The serine protease inhibitor α1-antichymotrypsin (ACT) has been shown to be tightly associated with the amyloid found in plaque cores and blood vessels in the brains of patients with Alzheimer's disease (AD). Although the ACT found in plaques could be derived from the high levels of ACT in serum, previous Northern analysis revealed that ACT mRNA is produced locally in AD gray matter at much higher levels than in control gray matter. To determine which brain cells express ACT mRNA, we conducted in situ hybridization with 35S-labeled cRNA probes on hippocampal sections from four AD and three control cases. To identify astrocytes unequivocally, some of the hybridized sections were immunostained for glial fibrillary acidic protein, which is astrocyte-specific. Our results showed numerous astrocytes that were intensely labeled by the probe for ACT mRNA throughout the subicular gray matter of the AD cases. In contrast, astrocytes in control gray matter were rarely labeled by the probe for ACT mRNA. Examination of plaque cores in the AD subiculum showed that some astrocytes intensely labeled by the probe for ACT mRNA were closely associated with virtually every plaque core. Our results also showed many astrocytes in both AD and control white matter that were intensely labeled by the probe for ACT mRNA, and a small fraction of the astrocytes in a juvenile cerebellar astrocytoma that we examined were found to produce high levels of ACT mRNA. In every area in which astrocytes expressing ACT mRNA were found, astrocytes producing no detectable ACT message were also present. Our findings indicate that astrocytes produce the increased ACT mRNA in AD gray matter observed by Northern analysis, but they also show that ACT mRNA expression by astrocytes is not unique to AD. The presence of astrocytes expressing ACT mRNA near, and extending processes towards, plaque cores strongly suggests that some if not all of the ACT associated with amyloid plaque cores is produced by astrocytes surrounding the cores.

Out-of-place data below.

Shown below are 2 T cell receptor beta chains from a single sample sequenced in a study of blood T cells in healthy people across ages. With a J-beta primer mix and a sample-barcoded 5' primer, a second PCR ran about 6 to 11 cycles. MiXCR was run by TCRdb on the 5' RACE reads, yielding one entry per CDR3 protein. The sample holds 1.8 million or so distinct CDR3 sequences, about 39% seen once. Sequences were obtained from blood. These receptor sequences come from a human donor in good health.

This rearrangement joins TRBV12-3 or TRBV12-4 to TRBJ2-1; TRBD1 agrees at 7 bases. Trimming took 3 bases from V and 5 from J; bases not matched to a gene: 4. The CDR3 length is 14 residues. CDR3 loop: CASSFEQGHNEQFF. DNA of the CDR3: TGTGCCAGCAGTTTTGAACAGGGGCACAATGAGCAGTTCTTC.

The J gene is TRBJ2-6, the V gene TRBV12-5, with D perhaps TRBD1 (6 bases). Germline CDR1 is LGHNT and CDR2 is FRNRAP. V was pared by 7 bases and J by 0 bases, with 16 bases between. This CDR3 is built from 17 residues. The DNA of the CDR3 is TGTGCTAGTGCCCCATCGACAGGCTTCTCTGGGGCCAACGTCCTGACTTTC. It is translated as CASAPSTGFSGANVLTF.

|Original language||English (US)|
|Number of pages||8|
|Journal||American Journal of Pathology|
|State||Published - Jan 1 1989|
ASJC Scopus subject areas
- Pathology and Forensic Medicine